Monday 8 August 2016


From PR to Prime Time, Dave Lackie’s career has taken him around the world in search of the best beauty products. I caught up with him before he headed to Mexico, and Nina Ricci’s L’Air du Temps retrospective, to find out the perfume secrets of the Canadian King of Beauty during another “Stephan’s Six”.

What is the first smell that you can remember?
The first smell I can remember is the scent of pumpkin pies baking. My mother was a health nut so used to try to convince us that sugar-free muffins were as delicious as chocolate donuts. They kind of tasted like dry rocks and no, we didn’t add any strawberry jam or butter. On special occasions she would take out her grandmother’s pumpkin pie recipe and bake several. The combination of cinnamon, nutmeg and ginger filled the house. It’s the one recipe that I can actually cook today, and I’ll sometimes bake them in the fall just for the smell.

What was the first perfume you remember your mum or dad wearing?
My grandmother Betty truly was the life of the party, and you never knew when one would suddenly break out at her house. Not only would she have spirits and liqueurs of every shape and flavour, but she’d have trays of hors d’oeuvres ready in the freezer. There was the hidden bar in the sun room that housed cocktail umbrellas in a rainbow of colours, bar napkins from a Hawaiian hotel, stir sticks and an oversized cocktail shaker. Fragrance was essential to her style and Elizabeth Arden’s Blue Grass and Hartnel’s In Love were personal favourites. She particularly liked the Blue Grass bathing soap, but unfortunately so did her Irish Setter who used to eat it like dog treats. I would suddenly see the dog race by with blue bubbles coming out of her mouth followed by the sound of “bad dog”.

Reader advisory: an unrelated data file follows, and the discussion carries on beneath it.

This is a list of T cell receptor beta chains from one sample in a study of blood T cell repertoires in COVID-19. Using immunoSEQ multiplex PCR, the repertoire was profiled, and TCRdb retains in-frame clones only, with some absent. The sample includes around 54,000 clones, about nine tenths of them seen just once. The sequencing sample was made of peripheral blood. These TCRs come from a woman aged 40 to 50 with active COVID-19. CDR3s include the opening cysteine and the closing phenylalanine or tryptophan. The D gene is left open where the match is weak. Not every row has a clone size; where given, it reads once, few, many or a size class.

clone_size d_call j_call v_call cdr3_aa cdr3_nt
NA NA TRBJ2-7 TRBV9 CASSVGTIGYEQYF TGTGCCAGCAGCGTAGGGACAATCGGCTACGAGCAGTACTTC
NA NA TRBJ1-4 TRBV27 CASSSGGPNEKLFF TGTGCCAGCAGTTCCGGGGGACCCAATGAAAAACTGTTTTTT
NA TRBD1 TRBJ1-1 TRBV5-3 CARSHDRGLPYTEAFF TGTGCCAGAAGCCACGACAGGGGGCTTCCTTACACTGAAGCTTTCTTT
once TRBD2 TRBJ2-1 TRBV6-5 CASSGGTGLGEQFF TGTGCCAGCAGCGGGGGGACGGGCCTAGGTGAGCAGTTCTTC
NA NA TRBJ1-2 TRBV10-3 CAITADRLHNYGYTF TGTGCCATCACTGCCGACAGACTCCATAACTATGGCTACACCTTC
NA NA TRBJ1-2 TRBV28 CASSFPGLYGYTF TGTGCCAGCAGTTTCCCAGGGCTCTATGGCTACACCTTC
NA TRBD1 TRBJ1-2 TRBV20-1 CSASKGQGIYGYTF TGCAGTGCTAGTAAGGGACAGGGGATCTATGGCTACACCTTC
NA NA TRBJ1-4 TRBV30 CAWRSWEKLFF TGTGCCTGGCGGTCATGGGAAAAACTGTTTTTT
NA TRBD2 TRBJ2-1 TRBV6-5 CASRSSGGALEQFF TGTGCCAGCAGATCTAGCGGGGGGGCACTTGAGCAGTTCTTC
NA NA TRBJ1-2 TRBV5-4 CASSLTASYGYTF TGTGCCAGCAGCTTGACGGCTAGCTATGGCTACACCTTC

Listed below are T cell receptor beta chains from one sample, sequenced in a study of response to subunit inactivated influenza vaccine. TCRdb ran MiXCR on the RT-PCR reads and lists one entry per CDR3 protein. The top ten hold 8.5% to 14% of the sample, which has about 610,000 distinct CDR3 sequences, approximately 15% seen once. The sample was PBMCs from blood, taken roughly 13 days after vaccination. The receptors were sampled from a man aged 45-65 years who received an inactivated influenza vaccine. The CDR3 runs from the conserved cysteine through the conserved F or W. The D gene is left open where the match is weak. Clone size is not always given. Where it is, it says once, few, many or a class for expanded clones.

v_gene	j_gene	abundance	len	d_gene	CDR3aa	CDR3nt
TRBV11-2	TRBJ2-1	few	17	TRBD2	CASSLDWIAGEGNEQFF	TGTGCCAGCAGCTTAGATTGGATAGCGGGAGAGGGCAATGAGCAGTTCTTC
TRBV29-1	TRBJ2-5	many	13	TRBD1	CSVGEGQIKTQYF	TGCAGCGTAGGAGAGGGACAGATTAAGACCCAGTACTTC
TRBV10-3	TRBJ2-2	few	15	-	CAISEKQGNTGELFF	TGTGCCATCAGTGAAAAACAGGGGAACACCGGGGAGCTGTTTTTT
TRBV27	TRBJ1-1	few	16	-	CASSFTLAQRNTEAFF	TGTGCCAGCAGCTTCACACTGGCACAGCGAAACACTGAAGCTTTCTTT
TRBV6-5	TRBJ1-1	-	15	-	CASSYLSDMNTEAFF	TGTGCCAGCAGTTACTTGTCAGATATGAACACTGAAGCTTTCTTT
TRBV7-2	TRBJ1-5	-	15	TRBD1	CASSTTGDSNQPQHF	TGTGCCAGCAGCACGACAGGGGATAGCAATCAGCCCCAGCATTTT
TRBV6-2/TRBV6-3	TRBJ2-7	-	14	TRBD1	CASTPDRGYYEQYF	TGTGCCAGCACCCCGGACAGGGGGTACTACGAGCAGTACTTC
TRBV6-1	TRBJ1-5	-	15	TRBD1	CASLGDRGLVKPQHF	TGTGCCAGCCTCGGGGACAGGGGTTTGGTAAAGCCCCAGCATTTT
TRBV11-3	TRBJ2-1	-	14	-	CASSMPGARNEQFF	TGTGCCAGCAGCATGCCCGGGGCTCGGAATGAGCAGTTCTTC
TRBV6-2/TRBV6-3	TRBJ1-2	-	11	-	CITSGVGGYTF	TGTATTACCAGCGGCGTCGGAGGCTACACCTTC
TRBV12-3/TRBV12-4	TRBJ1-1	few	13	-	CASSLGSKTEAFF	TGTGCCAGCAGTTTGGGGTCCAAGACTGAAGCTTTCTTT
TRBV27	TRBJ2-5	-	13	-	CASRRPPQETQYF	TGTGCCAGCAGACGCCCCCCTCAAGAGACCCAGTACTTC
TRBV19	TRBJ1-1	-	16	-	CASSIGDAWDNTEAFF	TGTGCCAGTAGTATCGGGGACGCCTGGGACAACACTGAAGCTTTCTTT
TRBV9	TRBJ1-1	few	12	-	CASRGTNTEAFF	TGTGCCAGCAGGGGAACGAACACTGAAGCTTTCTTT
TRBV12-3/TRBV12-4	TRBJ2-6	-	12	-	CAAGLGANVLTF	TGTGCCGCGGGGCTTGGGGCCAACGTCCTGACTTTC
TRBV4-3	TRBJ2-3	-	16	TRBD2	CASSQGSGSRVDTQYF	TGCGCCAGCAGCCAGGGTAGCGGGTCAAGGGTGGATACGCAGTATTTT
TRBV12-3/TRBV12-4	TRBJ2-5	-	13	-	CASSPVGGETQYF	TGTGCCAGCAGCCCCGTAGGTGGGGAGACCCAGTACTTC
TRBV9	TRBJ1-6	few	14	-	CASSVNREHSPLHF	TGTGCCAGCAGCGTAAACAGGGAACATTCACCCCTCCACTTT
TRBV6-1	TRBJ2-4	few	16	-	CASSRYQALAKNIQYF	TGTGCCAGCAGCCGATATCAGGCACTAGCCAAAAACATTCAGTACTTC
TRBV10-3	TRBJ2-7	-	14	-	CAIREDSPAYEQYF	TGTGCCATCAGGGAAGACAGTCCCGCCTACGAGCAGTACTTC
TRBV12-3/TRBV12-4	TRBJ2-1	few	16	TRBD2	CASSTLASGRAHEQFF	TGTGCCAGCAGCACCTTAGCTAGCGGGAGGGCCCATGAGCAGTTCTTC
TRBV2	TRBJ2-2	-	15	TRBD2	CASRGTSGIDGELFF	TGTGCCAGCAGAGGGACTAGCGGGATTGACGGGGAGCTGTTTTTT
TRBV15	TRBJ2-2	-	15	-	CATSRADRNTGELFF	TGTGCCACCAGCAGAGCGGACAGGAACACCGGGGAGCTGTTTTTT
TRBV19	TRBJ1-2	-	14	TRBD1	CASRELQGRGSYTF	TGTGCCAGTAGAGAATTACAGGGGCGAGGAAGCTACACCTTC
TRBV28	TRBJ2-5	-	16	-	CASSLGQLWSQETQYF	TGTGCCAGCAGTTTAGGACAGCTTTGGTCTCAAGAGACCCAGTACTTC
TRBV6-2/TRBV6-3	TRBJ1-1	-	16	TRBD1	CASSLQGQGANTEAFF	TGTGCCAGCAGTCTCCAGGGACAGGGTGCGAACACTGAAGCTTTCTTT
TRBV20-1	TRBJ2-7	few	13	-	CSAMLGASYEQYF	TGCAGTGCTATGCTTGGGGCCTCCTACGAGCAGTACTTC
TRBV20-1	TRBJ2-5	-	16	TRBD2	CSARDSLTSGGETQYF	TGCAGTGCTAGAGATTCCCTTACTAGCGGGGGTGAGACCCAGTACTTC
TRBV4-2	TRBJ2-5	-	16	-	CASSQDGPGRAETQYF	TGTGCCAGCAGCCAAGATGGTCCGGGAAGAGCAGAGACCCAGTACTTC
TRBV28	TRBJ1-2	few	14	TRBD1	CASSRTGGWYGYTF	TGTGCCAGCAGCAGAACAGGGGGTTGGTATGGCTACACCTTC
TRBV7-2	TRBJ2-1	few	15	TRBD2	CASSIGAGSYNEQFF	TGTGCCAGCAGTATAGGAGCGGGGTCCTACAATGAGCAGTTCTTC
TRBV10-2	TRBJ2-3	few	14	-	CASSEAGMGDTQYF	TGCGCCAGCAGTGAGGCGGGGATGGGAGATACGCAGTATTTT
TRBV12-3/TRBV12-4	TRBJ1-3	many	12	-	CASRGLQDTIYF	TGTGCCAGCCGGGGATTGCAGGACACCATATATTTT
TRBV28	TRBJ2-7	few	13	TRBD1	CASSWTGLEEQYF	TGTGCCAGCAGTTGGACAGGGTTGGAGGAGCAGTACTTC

What was the perfume of your twenties?
Ralph Lauren’s Polo was a favourite of mine in my twenties. I also really liked Chanel’s Antaeus. I remember sneaking into Ballinger’s night club while in high school on Thursday nights. I’d always spray Polo on the way out and that scent became associated with clubbing.

What was your biggest perfume mistake?
After graduating from college I landed a job at a large downtown department store as a special events/pr co-ordinator. I was beyond excited, but learned a very valuable lesson at one fragrance launch. A veteran newspaper reporter, who was famous for his unpleasant demeanour, attended a presentation for a new scent. He walked over to the brand manager and, as the discussion progressed, he innocently asked what scent the manager was wearing. “Oh, it’s ckone,” he responded - a competing scent to the one he was overseeing. That next morning, the feature story in the style section of the newspaper was how the brand manager was wearing a competitor's scent. I learned a valuable lesson: nothing is off-the-table when talking to journalists.

You can only choose one perfume?
Throughout my career I’ve tested hundreds and hundreds of fragrances, and I’ve had the opportunity to interview some of the world’s foremost perfumers. I think spending time with these artists, learning about their inspirations and creative processes, has made me appreciate all fragrances. When you interview them you can feel their passion for perfumery. Hermes’ Jean-Claude Ellena for example works in a very streamlined space with classical music playing, whilst Thierry Wasser at Guerlain is passionate about ingredients and the farmers that grow the best flowers. So I think that when I write about scent I try to appreciate the effort and love that went into the fragrance.

What perfume should I try?
My all-time favourite scent is Lalique’s Perles de Lalique. Created by Nathalie Lorson, it is quite simply spectacular. I remember smelling it for the first time when I was editor of Cosmetics magazine. Now, Lalique isn’t particularly well-known in Canada and this scent didn’t have any advertising or marketing campaign behind it, but it smelled so sophisticated. It launched in 2006 and won “Scent of the Year” at the Canadian Fragrance Awards and Marie Claire awarded it "Best Perfume" in 2007. It’s worth searching out.

To read more from Dave you can visit his website or follow him on Twitter @DaveLackie.

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